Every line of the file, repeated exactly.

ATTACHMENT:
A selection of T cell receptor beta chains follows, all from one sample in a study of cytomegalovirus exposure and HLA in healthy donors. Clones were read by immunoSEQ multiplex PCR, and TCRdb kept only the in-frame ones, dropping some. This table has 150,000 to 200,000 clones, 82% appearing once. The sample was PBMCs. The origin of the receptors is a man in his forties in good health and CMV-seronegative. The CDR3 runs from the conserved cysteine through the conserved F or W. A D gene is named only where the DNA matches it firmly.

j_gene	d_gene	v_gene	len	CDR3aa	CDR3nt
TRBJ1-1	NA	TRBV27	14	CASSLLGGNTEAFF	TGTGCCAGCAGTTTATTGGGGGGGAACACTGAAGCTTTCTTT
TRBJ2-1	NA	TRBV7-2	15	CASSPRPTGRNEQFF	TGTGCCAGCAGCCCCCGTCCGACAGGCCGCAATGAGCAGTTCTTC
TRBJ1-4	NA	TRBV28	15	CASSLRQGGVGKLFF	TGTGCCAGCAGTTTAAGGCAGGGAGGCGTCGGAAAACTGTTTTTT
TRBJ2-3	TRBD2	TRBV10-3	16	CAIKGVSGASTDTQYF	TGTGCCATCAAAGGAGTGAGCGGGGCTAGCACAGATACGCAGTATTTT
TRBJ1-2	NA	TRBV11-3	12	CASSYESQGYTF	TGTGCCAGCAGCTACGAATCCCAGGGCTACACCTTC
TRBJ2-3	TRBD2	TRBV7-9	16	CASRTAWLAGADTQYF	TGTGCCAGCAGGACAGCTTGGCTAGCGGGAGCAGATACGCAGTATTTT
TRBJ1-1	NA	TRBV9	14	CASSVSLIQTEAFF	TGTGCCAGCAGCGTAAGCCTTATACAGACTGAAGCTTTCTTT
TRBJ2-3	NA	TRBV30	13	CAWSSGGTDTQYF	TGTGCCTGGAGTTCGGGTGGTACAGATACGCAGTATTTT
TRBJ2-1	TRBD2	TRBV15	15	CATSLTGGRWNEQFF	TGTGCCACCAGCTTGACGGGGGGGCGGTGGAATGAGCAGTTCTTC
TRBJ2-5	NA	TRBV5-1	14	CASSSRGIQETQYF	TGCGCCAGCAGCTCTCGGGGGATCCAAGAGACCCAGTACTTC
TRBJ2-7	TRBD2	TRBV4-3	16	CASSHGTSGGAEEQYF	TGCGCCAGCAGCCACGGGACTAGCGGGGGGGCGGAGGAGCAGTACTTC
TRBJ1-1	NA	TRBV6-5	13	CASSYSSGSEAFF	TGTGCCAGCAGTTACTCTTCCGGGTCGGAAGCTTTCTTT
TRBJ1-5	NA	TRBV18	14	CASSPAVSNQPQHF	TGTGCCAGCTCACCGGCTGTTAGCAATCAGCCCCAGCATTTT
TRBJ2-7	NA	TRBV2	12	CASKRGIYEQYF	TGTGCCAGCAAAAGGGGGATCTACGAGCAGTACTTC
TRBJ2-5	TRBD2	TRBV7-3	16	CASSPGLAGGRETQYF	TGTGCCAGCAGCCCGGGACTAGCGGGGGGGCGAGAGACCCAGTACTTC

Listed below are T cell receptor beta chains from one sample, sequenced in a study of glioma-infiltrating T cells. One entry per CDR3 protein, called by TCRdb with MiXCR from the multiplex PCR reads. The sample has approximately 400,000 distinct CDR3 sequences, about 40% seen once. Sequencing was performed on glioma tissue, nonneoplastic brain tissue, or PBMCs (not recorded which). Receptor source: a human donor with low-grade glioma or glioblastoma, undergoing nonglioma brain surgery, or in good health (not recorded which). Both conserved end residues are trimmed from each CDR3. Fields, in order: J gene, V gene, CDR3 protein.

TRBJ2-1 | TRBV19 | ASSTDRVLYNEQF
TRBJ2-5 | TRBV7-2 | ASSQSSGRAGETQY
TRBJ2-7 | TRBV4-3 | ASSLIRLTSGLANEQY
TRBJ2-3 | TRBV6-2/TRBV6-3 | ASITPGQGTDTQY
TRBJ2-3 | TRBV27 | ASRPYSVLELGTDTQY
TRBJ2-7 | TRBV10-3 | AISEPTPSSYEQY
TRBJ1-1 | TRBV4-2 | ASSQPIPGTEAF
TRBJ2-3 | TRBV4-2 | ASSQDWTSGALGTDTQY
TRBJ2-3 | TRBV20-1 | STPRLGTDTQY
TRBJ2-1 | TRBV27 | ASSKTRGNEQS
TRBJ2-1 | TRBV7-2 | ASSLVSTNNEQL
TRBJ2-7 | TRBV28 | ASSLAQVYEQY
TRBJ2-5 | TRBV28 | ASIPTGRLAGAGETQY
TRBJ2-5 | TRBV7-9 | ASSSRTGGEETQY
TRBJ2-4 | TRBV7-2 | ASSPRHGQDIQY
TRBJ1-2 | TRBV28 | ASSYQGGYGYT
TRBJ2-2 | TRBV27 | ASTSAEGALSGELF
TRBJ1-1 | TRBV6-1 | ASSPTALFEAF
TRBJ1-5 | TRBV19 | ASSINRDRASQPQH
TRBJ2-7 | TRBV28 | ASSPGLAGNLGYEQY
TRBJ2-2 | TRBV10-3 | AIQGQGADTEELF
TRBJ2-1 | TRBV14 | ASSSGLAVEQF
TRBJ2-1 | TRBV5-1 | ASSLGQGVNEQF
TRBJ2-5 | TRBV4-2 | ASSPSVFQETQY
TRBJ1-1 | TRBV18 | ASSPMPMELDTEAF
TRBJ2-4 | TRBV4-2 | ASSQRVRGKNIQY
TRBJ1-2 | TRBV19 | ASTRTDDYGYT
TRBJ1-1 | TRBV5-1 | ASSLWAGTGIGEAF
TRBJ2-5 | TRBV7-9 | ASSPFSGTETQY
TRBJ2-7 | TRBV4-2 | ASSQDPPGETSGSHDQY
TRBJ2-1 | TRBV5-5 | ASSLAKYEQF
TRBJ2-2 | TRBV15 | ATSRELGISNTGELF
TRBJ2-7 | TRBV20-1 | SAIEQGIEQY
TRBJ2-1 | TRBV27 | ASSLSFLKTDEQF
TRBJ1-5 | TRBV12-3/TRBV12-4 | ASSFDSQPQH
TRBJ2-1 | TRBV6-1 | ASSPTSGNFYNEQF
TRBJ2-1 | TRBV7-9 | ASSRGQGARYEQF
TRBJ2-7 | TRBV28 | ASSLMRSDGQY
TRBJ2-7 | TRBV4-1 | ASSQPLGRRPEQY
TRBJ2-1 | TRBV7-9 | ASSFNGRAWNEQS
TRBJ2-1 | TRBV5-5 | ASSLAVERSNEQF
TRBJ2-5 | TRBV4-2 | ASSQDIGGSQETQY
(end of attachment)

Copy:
A selection of T cell receptor beta chains follows, all from one sample in a study of cytomegalovirus exposure and HLA in healthy donors. Clones were read by immunoSEQ multiplex PCR, and TCRdb kept only the in-frame ones, dropping some. This table has 150,000 to 200,000 clones, 82% appearing once. The sample was PBMCs. The origin of the receptors is a man in his forties in good health and CMV-seronegative. The CDR3 runs from the conserved cysteine through the conserved F or W. A D gene is named only where the DNA matches it firmly.

j_gene	d_gene	v_gene	len	CDR3aa	CDR3nt
TRBJ1-1	NA	TRBV27	14	CASSLLGGNTEAFF	TGTGCCAGCAGTTTATTGGGGGGGAACACTGAAGCTTTCTTT
TRBJ2-1	NA	TRBV7-2	15	CASSPRPTGRNEQFF	TGTGCCAGCAGCCCCCGTCCGACAGGCCGCAATGAGCAGTTCTTC
TRBJ1-4	NA	TRBV28	15	CASSLRQGGVGKLFF	TGTGCCAGCAGTTTAAGGCAGGGAGGCGTCGGAAAACTGTTTTTT
TRBJ2-3	TRBD2	TRBV10-3	16	CAIKGVSGASTDTQYF	TGTGCCATCAAAGGAGTGAGCGGGGCTAGCACAGATACGCAGTATTTT
TRBJ1-2	NA	TRBV11-3	12	CASSYESQGYTF	TGTGCCAGCAGCTACGAATCCCAGGGCTACACCTTC
TRBJ2-3	TRBD2	TRBV7-9	16	CASRTAWLAGADTQYF	TGTGCCAGCAGGACAGCTTGGCTAGCGGGAGCAGATACGCAGTATTTT
TRBJ1-1	NA	TRBV9	14	CASSVSLIQTEAFF	TGTGCCAGCAGCGTAAGCCTTATACAGACTGAAGCTTTCTTT
TRBJ2-3	NA	TRBV30	13	CAWSSGGTDTQYF	TGTGCCTGGAGTTCGGGTGGTACAGATACGCAGTATTTT
TRBJ2-1	TRBD2	TRBV15	15	CATSLTGGRWNEQFF	TGTGCCACCAGCTTGACGGGGGGGCGGTGGAATGAGCAGTTCTTC
TRBJ2-5	NA	TRBV5-1	14	CASSSRGIQETQYF	TGCGCCAGCAGCTCTCGGGGGATCCAAGAGACCCAGTACTTC
TRBJ2-7	TRBD2	TRBV4-3	16	CASSHGTSGGAEEQYF	TGCGCCAGCAGCCACGGGACTAGCGGGGGGGCGGAGGAGCAGTACTTC
TRBJ1-1	NA	TRBV6-5	13	CASSYSSGSEAFF	TGTGCCAGCAGTTACTCTTCCGGGTCGGAAGCTTTCTTT
TRBJ1-5	NA	TRBV18	14	CASSPAVSNQPQHF	TGTGCCAGCTCACCGGCTGTTAGCAATCAGCCCCAGCATTTT
TRBJ2-7	NA	TRBV2	12	CASKRGIYEQYF	TGTGCCAGCAAAAGGGGGATCTACGAGCAGTACTTC
TRBJ2-5	TRBD2	TRBV7-3	16	CASSPGLAGGRETQYF	TGTGCCAGCAGCCCGGGACTAGCGGGGGGGCGAGAGACCCAGTACTTC

Listed below are T cell receptor beta chains from one sample, sequenced in a study of glioma-infiltrating T cells. One entry per CDR3 protein, called by TCRdb with MiXCR from the multiplex PCR reads. The sample has approximately 400,000 distinct CDR3 sequences, about 40% seen once. Sequencing was performed on glioma tissue, nonneoplastic brain tissue, or PBMCs (not recorded which). Receptor source: a human donor with low-grade glioma or glioblastoma, undergoing nonglioma brain surgery, or in good health (not recorded which). Both conserved end residues are trimmed from each CDR3. Fields, in order: J gene, V gene, CDR3 protein.

TRBJ2-1 | TRBV19 | ASSTDRVLYNEQF
TRBJ2-5 | TRBV7-2 | ASSQSSGRAGETQY
TRBJ2-7 | TRBV4-3 | ASSLIRLTSGLANEQY
TRBJ2-3 | TRBV6-2/TRBV6-3 | ASITPGQGTDTQY
TRBJ2-3 | TRBV27 | ASRPYSVLELGTDTQY
TRBJ2-7 | TRBV10-3 | AISEPTPSSYEQY
TRBJ1-1 | TRBV4-2 | ASSQPIPGTEAF
TRBJ2-3 | TRBV4-2 | ASSQDWTSGALGTDTQY
TRBJ2-3 | TRBV20-1 | STPRLGTDTQY
TRBJ2-1 | TRBV27 | ASSKTRGNEQS
TRBJ2-1 | TRBV7-2 | ASSLVSTNNEQL
TRBJ2-7 | TRBV28 | ASSLAQVYEQY
TRBJ2-5 | TRBV28 | ASIPTGRLAGAGETQY
TRBJ2-5 | TRBV7-9 | ASSSRTGGEETQY
TRBJ2-4 | TRBV7-2 | ASSPRHGQDIQY
TRBJ1-2 | TRBV28 | ASSYQGGYGYT
TRBJ2-2 | TRBV27 | ASTSAEGALSGELF
TRBJ1-1 | TRBV6-1 | ASSPTALFEAF
TRBJ1-5 | TRBV19 | ASSINRDRASQPQH
TRBJ2-7 | TRBV28 | ASSPGLAGNLGYEQY
TRBJ2-2 | TRBV10-3 | AIQGQGADTEELF
TRBJ2-1 | TRBV14 | ASSSGLAVEQF
TRBJ2-1 | TRBV5-1 | ASSLGQGVNEQF
TRBJ2-5 | TRBV4-2 | ASSPSVFQETQY
TRBJ1-1 | TRBV18 | ASSPMPMELDTEAF
TRBJ2-4 | TRBV4-2 | ASSQRVRGKNIQY
TRBJ1-2 | TRBV19 | ASTRTDDYGYT
TRBJ1-1 | TRBV5-1 | ASSLWAGTGIGEAF
TRBJ2-5 | TRBV7-9 | ASSPFSGTETQY
TRBJ2-7 | TRBV4-2 | ASSQDPPGETSGSHDQY
TRBJ2-1 | TRBV5-5 | ASSLAKYEQF
TRBJ2-2 | TRBV15 | ATSRELGISNTGELF
TRBJ2-7 | TRBV20-1 | SAIEQGIEQY
TRBJ2-1 | TRBV27 | ASSLSFLKTDEQF
TRBJ1-5 | TRBV12-3/TRBV12-4 | ASSFDSQPQH
TRBJ2-1 | TRBV6-1 | ASSPTSGNFYNEQF
TRBJ2-1 | TRBV7-9 | ASSRGQGARYEQF
TRBJ2-7 | TRBV28 | ASSLMRSDGQY
TRBJ2-7 | TRBV4-1 | ASSQPLGRRPEQY
TRBJ2-1 | TRBV7-9 | ASSFNGRAWNEQS
TRBJ2-1 | TRBV5-5 | ASSLAVERSNEQF
TRBJ2-5 | TRBV4-2 | ASSQDIGGSQETQY